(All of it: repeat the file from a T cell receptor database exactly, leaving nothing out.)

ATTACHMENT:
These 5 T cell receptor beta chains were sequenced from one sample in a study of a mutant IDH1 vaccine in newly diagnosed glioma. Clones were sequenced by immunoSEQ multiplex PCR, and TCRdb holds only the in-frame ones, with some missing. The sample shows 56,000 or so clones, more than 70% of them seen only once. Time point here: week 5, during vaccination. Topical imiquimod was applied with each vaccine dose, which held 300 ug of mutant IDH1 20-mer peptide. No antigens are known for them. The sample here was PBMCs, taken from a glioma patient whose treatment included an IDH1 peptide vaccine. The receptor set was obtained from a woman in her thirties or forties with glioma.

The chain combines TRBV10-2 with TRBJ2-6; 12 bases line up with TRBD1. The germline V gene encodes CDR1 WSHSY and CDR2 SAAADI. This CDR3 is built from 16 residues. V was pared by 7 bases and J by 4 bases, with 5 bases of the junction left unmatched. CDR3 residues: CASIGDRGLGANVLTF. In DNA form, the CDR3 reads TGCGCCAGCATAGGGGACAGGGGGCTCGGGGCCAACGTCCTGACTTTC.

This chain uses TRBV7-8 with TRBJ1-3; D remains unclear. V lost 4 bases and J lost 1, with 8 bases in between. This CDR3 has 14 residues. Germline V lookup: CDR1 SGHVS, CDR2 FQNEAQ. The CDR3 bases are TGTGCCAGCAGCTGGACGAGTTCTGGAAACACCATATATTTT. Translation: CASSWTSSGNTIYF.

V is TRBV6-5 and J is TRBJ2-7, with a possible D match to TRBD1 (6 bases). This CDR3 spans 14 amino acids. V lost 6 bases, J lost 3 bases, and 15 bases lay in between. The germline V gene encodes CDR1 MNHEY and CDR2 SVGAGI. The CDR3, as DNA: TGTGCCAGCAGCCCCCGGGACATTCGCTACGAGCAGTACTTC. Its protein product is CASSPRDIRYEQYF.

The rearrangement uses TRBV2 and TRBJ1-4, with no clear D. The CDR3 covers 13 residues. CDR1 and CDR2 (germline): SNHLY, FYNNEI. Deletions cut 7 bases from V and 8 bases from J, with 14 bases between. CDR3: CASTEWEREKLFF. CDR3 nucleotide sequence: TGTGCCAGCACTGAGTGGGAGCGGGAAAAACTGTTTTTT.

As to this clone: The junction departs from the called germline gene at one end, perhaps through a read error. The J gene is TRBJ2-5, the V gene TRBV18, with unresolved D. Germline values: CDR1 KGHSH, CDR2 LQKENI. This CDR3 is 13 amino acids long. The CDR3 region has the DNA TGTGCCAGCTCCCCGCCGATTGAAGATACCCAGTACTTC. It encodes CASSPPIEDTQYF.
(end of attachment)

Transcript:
These 5 T cell receptor beta chains were sequenced from one sample in a study of a mutant IDH1 vaccine in newly diagnosed glioma. Clones were sequenced by immunoSEQ multiplex PCR, and TCRdb holds only the in-frame ones, with some missing. The sample shows 56,000 or so clones, more than 70% of them seen only once. Time point here: week 5, during vaccination. Topical imiquimod was applied with each vaccine dose, which held 300 ug of mutant IDH1 20-mer peptide. No antigens are known for them. The sample here was PBMCs, taken from a glioma patient whose treatment included an IDH1 peptide vaccine. The receptor set was obtained from a woman in her thirties or forties with glioma.

The chain combines TRBV10-2 with TRBJ2-6; 12 bases line up with TRBD1. The germline V gene encodes CDR1 WSHSY and CDR2 SAAADI. This CDR3 is built from 16 residues. V was pared by 7 bases and J by 4 bases, with 5 bases of the junction left unmatched. CDR3 residues: CASIGDRGLGANVLTF. In DNA form, the CDR3 reads TGCGCCAGCATAGGGGACAGGGGGCTCGGGGCCAACGTCCTGACTTTC.

This chain uses TRBV7-8 with TRBJ1-3; D remains unclear. V lost 4 bases and J lost 1, with 8 bases in between. This CDR3 has 14 residues. Germline V lookup: CDR1 SGHVS, CDR2 FQNEAQ. The CDR3 bases are TGTGCCAGCAGCTGGACGAGTTCTGGAAACACCATATATTTT. Translation: CASSWTSSGNTIYF.

V is TRBV6-5 and J is TRBJ2-7, with a possible D match to TRBD1 (6 bases). This CDR3 spans 14 amino acids. V lost 6 bases, J lost 3 bases, and 15 bases lay in between. The germline V gene encodes CDR1 MNHEY and CDR2 SVGAGI. The CDR3, as DNA: TGTGCCAGCAGCCCCCGGGACATTCGCTACGAGCAGTACTTC. Its protein product is CASSPRDIRYEQYF.

The rearrangement uses TRBV2 and TRBJ1-4, with no clear D. The CDR3 covers 13 residues. CDR1 and CDR2 (germline): SNHLY, FYNNEI. Deletions cut 7 bases from V and 8 bases from J, with 14 bases between. CDR3: CASTEWEREKLFF. CDR3 nucleotide sequence: TGTGCCAGCACTGAGTGGGAGCGGGAAAAACTGTTTTTT.

As to this clone: The junction departs from the called germline gene at one end, perhaps through a read error. The J gene is TRBJ2-5, the V gene TRBV18, with unresolved D. Germline values: CDR1 KGHSH, CDR2 LQKENI. This CDR3 is 13 amino acids long. The CDR3 region has the DNA TGTGCCAGCTCCCCGCCGATTGAAGATACCCAGTACTTC. It encodes CASSPPIEDTQYF.